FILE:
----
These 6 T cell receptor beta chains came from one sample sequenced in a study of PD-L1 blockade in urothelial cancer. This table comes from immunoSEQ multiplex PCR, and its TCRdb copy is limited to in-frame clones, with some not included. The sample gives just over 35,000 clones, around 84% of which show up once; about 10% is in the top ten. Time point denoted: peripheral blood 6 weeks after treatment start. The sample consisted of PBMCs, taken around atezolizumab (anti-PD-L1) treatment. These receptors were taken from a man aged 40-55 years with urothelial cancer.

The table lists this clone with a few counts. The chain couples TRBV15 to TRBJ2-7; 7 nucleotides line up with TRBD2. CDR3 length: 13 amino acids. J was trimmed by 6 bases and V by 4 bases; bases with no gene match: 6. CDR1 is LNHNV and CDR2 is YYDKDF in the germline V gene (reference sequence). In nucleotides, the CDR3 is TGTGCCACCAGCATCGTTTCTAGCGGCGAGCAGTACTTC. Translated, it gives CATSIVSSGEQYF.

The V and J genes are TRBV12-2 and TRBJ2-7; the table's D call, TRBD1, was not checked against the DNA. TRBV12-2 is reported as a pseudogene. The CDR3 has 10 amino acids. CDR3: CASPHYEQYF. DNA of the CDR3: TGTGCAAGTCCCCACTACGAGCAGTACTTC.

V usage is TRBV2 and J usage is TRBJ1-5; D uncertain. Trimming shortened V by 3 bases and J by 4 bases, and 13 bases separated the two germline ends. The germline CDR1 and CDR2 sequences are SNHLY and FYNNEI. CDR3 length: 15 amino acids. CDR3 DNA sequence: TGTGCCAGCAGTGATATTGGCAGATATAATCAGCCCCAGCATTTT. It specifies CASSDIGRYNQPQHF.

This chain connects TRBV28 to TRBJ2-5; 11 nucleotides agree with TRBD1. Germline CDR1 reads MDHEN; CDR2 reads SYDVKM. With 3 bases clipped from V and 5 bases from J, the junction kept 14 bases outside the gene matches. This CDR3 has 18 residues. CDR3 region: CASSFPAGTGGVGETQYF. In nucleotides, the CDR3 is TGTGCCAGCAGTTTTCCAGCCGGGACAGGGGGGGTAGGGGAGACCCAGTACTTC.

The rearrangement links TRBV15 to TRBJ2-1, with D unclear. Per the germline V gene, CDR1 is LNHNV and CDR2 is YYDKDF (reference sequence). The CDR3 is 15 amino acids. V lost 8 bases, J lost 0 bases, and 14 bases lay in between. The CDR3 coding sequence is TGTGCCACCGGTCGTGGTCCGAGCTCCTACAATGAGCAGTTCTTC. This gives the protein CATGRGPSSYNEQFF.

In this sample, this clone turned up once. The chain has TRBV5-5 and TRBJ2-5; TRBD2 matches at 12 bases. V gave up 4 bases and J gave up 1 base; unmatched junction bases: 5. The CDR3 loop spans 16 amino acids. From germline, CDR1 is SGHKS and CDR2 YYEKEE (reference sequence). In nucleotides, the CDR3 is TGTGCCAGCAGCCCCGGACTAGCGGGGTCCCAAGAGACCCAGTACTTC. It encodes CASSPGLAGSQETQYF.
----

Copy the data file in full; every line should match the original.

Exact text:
These 6 T cell receptor beta chains came from one sample sequenced in a study of PD-L1 blockade in urothelial cancer. This table comes from immunoSEQ multiplex PCR, and its TCRdb copy is limited to in-frame clones, with some not included. The sample gives just over 35,000 clones, around 84% of which show up once; about 10% is in the top ten. Time point denoted: peripheral blood 6 weeks after treatment start. The sample consisted of PBMCs, taken around atezolizumab (anti-PD-L1) treatment. These receptors were taken from a man aged 40-55 years with urothelial cancer.

The table lists this clone with a few counts. The chain couples TRBV15 to TRBJ2-7; 7 nucleotides line up with TRBD2. CDR3 length: 13 amino acids. J was trimmed by 6 bases and V by 4 bases; bases with no gene match: 6. CDR1 is LNHNV and CDR2 is YYDKDF in the germline V gene (reference sequence). In nucleotides, the CDR3 is TGTGCCACCAGCATCGTTTCTAGCGGCGAGCAGTACTTC. Translated, it gives CATSIVSSGEQYF.

The V and J genes are TRBV12-2 and TRBJ2-7; the table's D call, TRBD1, was not checked against the DNA. TRBV12-2 is reported as a pseudogene. The CDR3 has 10 amino acids. CDR3: CASPHYEQYF. DNA of the CDR3: TGTGCAAGTCCCCACTACGAGCAGTACTTC.

V usage is TRBV2 and J usage is TRBJ1-5; D uncertain. Trimming shortened V by 3 bases and J by 4 bases, and 13 bases separated the two germline ends. The germline CDR1 and CDR2 sequences are SNHLY and FYNNEI. CDR3 length: 15 amino acids. CDR3 DNA sequence: TGTGCCAGCAGTGATATTGGCAGATATAATCAGCCCCAGCATTTT. It specifies CASSDIGRYNQPQHF.

This chain connects TRBV28 to TRBJ2-5; 11 nucleotides agree with TRBD1. Germline CDR1 reads MDHEN; CDR2 reads SYDVKM. With 3 bases clipped from V and 5 bases from J, the junction kept 14 bases outside the gene matches. This CDR3 has 18 residues. CDR3 region: CASSFPAGTGGVGETQYF. In nucleotides, the CDR3 is TGTGCCAGCAGTTTTCCAGCCGGGACAGGGGGGGTAGGGGAGACCCAGTACTTC.

The rearrangement links TRBV15 to TRBJ2-1, with D unclear. Per the germline V gene, CDR1 is LNHNV and CDR2 is YYDKDF (reference sequence). The CDR3 is 15 amino acids. V lost 8 bases, J lost 0 bases, and 14 bases lay in between. The CDR3 coding sequence is TGTGCCACCGGTCGTGGTCCGAGCTCCTACAATGAGCAGTTCTTC. This gives the protein CATGRGPSSYNEQFF.

In this sample, this clone turned up once. The chain has TRBV5-5 and TRBJ2-5; TRBD2 matches at 12 bases. V gave up 4 bases and J gave up 1 base; unmatched junction bases: 5. The CDR3 loop spans 16 amino acids. From germline, CDR1 is SGHKS and CDR2 YYEKEE (reference sequence). In nucleotides, the CDR3 is TGTGCCAGCAGCCCCGGACTAGCGGGGTCCCAAGAGACCCAGTACTTC. It encodes CASSPGLAGSQETQYF.